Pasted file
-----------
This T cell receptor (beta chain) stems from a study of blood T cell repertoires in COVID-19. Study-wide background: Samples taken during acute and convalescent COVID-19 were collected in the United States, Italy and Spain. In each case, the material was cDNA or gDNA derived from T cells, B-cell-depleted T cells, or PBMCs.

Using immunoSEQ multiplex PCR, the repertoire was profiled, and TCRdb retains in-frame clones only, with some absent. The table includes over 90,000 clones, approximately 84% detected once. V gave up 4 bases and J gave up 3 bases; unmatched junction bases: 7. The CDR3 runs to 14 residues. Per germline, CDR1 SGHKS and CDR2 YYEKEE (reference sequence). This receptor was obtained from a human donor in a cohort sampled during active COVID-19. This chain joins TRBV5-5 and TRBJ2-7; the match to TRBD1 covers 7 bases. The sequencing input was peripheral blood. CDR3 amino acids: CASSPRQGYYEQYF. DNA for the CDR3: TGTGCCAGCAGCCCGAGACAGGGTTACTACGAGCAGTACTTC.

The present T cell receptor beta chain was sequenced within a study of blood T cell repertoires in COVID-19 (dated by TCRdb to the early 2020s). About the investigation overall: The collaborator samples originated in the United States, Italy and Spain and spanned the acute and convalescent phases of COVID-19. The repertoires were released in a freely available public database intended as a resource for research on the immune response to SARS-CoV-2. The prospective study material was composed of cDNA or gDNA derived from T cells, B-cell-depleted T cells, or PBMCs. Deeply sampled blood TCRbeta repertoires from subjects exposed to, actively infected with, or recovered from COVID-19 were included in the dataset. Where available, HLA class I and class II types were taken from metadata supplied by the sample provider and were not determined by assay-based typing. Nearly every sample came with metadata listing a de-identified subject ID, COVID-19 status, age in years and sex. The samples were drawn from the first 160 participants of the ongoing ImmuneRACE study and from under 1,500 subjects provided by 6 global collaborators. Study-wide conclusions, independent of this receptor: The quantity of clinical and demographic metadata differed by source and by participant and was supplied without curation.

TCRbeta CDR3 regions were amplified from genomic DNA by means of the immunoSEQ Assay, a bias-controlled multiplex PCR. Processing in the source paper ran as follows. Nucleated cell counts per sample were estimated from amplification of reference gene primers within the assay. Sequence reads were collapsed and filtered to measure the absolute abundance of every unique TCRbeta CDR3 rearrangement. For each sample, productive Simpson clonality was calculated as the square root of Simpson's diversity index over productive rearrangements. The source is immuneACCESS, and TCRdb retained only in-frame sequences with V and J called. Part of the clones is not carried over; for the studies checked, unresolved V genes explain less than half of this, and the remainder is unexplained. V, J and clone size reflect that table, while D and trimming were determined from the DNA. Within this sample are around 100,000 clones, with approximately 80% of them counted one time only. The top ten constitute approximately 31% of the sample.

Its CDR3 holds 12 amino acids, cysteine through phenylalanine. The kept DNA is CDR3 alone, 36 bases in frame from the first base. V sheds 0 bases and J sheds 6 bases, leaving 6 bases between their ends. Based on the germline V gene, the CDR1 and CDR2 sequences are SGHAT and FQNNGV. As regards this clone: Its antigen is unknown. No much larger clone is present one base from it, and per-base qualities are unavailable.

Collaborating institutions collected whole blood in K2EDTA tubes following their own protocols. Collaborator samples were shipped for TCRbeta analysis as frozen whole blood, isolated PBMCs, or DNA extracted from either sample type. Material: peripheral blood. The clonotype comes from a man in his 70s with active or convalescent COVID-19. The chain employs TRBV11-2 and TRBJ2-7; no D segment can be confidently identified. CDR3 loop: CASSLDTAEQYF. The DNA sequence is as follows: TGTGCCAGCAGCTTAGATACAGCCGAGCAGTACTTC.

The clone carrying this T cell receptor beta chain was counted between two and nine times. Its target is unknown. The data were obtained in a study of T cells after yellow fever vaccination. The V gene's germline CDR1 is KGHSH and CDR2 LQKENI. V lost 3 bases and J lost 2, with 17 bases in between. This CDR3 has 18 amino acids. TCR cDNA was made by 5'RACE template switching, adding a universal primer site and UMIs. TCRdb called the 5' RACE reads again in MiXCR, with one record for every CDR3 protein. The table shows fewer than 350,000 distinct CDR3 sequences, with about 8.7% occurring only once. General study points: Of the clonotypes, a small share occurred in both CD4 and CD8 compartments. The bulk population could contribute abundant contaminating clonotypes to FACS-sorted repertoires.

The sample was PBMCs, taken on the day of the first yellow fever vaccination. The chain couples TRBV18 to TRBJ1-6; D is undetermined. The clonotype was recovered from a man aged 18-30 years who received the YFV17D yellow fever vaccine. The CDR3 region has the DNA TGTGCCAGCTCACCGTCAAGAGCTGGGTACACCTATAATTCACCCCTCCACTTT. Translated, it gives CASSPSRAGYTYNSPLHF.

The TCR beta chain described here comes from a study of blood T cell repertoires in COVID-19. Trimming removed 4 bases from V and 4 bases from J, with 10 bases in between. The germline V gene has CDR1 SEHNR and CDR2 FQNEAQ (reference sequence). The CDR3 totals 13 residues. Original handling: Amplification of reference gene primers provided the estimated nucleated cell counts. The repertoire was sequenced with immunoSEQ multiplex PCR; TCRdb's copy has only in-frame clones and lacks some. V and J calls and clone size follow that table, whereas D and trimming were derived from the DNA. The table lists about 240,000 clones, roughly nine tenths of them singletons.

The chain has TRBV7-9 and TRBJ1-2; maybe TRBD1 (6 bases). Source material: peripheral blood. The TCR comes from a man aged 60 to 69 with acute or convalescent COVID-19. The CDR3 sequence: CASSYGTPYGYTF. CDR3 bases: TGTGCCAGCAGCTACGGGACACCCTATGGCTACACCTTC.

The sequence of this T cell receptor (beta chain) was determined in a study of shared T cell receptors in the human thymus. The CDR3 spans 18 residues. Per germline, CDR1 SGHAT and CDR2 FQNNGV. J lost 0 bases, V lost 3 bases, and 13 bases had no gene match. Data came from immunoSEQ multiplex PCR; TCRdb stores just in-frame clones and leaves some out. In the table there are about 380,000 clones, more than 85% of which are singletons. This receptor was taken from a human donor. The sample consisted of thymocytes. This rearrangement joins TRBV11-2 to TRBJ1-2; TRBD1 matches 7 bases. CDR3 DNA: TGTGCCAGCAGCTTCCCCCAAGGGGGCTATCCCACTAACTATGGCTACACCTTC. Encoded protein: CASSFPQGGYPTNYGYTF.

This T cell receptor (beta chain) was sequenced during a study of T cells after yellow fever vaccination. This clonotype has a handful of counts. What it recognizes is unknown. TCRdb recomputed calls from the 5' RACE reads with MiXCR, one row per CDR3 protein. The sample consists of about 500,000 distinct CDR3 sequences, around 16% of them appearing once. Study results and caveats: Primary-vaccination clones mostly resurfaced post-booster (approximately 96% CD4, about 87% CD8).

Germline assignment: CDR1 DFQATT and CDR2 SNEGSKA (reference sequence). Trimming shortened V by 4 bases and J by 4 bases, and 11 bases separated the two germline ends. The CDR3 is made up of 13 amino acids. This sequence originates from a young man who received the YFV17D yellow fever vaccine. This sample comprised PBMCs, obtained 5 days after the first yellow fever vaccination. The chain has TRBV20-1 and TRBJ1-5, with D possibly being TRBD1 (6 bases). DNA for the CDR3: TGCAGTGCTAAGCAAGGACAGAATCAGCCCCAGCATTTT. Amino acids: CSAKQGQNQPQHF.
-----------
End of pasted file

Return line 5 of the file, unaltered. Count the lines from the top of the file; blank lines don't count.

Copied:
Its CDR3 holds 12 amino acids, cysteine through phenylalanine. The kept DNA is CDR3 alone, 36 bases in frame from the first base. V sheds 0 bases and J sheds 6 bases, leaving 6 bases between their ends. Based on the germline V gene, the CDR1 and CDR2 sequences are SGHAT and FQNNGV. As regards this clone: Its antigen is unknown. No much larger clone is present one base from it, and per-base qualities are unavailable.